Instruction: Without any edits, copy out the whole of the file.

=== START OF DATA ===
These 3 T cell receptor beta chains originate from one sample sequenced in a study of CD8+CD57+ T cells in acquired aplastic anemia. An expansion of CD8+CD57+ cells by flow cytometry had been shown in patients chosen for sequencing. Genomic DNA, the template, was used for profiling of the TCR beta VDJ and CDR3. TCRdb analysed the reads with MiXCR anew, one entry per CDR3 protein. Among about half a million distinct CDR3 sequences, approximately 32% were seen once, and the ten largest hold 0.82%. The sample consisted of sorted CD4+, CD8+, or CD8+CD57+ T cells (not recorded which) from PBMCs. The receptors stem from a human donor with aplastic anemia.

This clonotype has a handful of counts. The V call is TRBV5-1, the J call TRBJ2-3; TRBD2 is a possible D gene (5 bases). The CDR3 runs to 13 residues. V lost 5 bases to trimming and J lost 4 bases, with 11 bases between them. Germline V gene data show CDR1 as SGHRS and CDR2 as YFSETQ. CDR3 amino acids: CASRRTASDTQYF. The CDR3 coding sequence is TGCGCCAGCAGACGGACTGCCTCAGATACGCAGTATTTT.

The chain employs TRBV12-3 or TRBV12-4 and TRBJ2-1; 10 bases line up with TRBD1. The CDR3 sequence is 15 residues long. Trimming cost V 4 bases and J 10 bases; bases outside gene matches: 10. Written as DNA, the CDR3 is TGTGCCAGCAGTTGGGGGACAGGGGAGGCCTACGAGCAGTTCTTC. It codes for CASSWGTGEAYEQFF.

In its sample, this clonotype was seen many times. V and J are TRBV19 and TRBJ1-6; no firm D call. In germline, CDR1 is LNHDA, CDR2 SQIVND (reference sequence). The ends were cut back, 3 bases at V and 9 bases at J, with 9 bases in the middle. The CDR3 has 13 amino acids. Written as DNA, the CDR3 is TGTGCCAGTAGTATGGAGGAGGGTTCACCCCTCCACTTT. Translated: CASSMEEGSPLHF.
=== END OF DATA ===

These 3 T cell receptor beta chains originate from one sample sequenced in a study of CD8+CD57+ T cells in acquired aplastic anemia. An expansion of CD8+CD57+ cells by flow cytometry had been shown in patients chosen for sequencing. Genomic DNA, the template, was used for profiling of the TCR beta VDJ and CDR3. TCRdb analysed the reads with MiXCR anew, one entry per CDR3 protein. Among about half a million distinct CDR3 sequences, approximately 32% were seen once, and the ten largest hold 0.82%. The sample consisted of sorted CD4+, CD8+, or CD8+CD57+ T cells (not recorded which) from PBMCs. The receptors stem from a human donor with aplastic anemia.

This clonotype has a handful of counts. The V call is TRBV5-1, the J call TRBJ2-3; TRBD2 is a possible D gene (5 bases). The CDR3 runs to 13 residues. V lost 5 bases to trimming and J lost 4 bases, with 11 bases between them. Germline V gene data show CDR1 as SGHRS and CDR2 as YFSETQ. CDR3 amino acids: CASRRTASDTQYF. The CDR3 coding sequence is TGCGCCAGCAGACGGACTGCCTCAGATACGCAGTATTTT.

The chain employs TRBV12-3 or TRBV12-4 and TRBJ2-1; 10 bases line up with TRBD1. The CDR3 sequence is 15 residues long. Trimming cost V 4 bases and J 10 bases; bases outside gene matches: 10. Written as DNA, the CDR3 is TGTGCCAGCAGTTGGGGGACAGGGGAGGCCTACGAGCAGTTCTTC. It codes for CASSWGTGEAYEQFF.

In its sample, this clonotype was seen many times. V and J are TRBV19 and TRBJ1-6; no firm D call. In germline, CDR1 is LNHDA, CDR2 SQIVND (reference sequence). The ends were cut back, 3 bases at V and 9 bases at J, with 9 bases in the middle. The CDR3 has 13 amino acids. Written as DNA, the CDR3 is TGTGCCAGTAGTATGGAGGAGGGTTCACCCCTCCACTTT. Translated: CASSMEEGSPLHF.